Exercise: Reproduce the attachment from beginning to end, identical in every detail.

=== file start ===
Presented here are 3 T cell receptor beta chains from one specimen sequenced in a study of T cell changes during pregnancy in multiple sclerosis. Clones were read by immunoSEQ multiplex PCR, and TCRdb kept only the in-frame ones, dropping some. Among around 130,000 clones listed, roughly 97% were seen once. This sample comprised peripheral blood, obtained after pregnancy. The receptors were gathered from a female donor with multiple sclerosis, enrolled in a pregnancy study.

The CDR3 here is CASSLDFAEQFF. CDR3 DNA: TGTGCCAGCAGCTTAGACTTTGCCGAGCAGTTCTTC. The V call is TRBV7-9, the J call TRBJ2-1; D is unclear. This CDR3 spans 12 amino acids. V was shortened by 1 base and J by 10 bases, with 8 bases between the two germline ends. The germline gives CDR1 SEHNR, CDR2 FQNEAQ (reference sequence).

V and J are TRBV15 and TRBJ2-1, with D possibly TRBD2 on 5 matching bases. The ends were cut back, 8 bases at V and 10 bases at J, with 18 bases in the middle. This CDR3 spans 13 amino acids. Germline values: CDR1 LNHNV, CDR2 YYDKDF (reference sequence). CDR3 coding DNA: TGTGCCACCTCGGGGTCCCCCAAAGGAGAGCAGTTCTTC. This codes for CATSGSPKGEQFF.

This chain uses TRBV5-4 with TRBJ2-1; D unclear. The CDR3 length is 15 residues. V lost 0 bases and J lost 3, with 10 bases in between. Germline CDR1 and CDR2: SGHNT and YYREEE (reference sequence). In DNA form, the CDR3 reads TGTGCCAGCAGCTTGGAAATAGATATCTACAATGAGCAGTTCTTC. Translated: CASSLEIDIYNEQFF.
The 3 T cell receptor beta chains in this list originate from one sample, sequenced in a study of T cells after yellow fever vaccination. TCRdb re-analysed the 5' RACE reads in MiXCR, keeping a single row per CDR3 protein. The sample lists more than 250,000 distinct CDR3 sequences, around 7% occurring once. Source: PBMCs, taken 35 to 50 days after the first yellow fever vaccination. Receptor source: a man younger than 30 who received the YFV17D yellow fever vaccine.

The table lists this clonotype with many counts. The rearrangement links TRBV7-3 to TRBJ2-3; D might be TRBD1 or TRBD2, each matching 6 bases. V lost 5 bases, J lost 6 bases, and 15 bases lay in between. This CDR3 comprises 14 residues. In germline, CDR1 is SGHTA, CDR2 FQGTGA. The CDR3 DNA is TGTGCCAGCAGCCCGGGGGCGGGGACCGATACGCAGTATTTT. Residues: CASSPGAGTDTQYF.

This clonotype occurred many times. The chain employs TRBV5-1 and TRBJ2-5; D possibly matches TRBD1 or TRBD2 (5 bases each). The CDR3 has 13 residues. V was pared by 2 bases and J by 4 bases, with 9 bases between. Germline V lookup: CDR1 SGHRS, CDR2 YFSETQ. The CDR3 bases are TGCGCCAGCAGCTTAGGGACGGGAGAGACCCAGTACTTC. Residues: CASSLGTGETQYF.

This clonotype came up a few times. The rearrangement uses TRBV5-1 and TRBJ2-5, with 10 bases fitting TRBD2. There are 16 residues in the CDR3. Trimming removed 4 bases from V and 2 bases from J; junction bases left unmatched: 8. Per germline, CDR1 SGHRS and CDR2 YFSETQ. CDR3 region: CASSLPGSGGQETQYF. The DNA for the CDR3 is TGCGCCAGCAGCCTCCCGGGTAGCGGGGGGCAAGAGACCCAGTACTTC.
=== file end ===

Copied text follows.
Presented here are 3 T cell receptor beta chains from one specimen sequenced in a study of T cell changes during pregnancy in multiple sclerosis. Clones were read by immunoSEQ multiplex PCR, and TCRdb kept only the in-frame ones, dropping some. Among around 130,000 clones listed, roughly 97% were seen once. This sample comprised peripheral blood, obtained after pregnancy. The receptors were gathered from a female donor with multiple sclerosis, enrolled in a pregnancy study.

The CDR3 here is CASSLDFAEQFF. CDR3 DNA: TGTGCCAGCAGCTTAGACTTTGCCGAGCAGTTCTTC. The V call is TRBV7-9, the J call TRBJ2-1; D is unclear. This CDR3 spans 12 amino acids. V was shortened by 1 base and J by 10 bases, with 8 bases between the two germline ends. The germline gives CDR1 SEHNR, CDR2 FQNEAQ (reference sequence).

V and J are TRBV15 and TRBJ2-1, with D possibly TRBD2 on 5 matching bases. The ends were cut back, 8 bases at V and 10 bases at J, with 18 bases in the middle. This CDR3 spans 13 amino acids. Germline values: CDR1 LNHNV, CDR2 YYDKDF (reference sequence). CDR3 coding DNA: TGTGCCACCTCGGGGTCCCCCAAAGGAGAGCAGTTCTTC. This codes for CATSGSPKGEQFF.

This chain uses TRBV5-4 with TRBJ2-1; D unclear. The CDR3 length is 15 residues. V lost 0 bases and J lost 3, with 10 bases in between. Germline CDR1 and CDR2: SGHNT and YYREEE (reference sequence). In DNA form, the CDR3 reads TGTGCCAGCAGCTTGGAAATAGATATCTACAATGAGCAGTTCTTC. Translated: CASSLEIDIYNEQFF.
The 3 T cell receptor beta chains in this list originate from one sample, sequenced in a study of T cells after yellow fever vaccination. TCRdb re-analysed the 5' RACE reads in MiXCR, keeping a single row per CDR3 protein. The sample lists more than 250,000 distinct CDR3 sequences, around 7% occurring once. Source: PBMCs, taken 35 to 50 days after the first yellow fever vaccination. Receptor source: a man younger than 30 who received the YFV17D yellow fever vaccine.

The table lists this clonotype with many counts. The rearrangement links TRBV7-3 to TRBJ2-3; D might be TRBD1 or TRBD2, each matching 6 bases. V lost 5 bases, J lost 6 bases, and 15 bases lay in between. This CDR3 comprises 14 residues. In germline, CDR1 is SGHTA, CDR2 FQGTGA. The CDR3 DNA is TGTGCCAGCAGCCCGGGGGCGGGGACCGATACGCAGTATTTT. Residues: CASSPGAGTDTQYF.

This clonotype occurred many times. The chain employs TRBV5-1 and TRBJ2-5; D possibly matches TRBD1 or TRBD2 (5 bases each). The CDR3 has 13 residues. V was pared by 2 bases and J by 4 bases, with 9 bases between. Germline V lookup: CDR1 SGHRS, CDR2 YFSETQ. The CDR3 bases are TGCGCCAGCAGCTTAGGGACGGGAGAGACCCAGTACTTC. Residues: CASSLGTGETQYF.

This clonotype came up a few times. The rearrangement uses TRBV5-1 and TRBJ2-5, with 10 bases fitting TRBD2. There are 16 residues in the CDR3. Trimming removed 4 bases from V and 2 bases from J; junction bases left unmatched: 8. Per germline, CDR1 SGHRS and CDR2 YFSETQ. CDR3 region: CASSLPGSGGQETQYF. The DNA for the CDR3 is TGCGCCAGCAGCCTCCCGGGTAGCGGGGGGCAAGAGACCCAGTACTTC.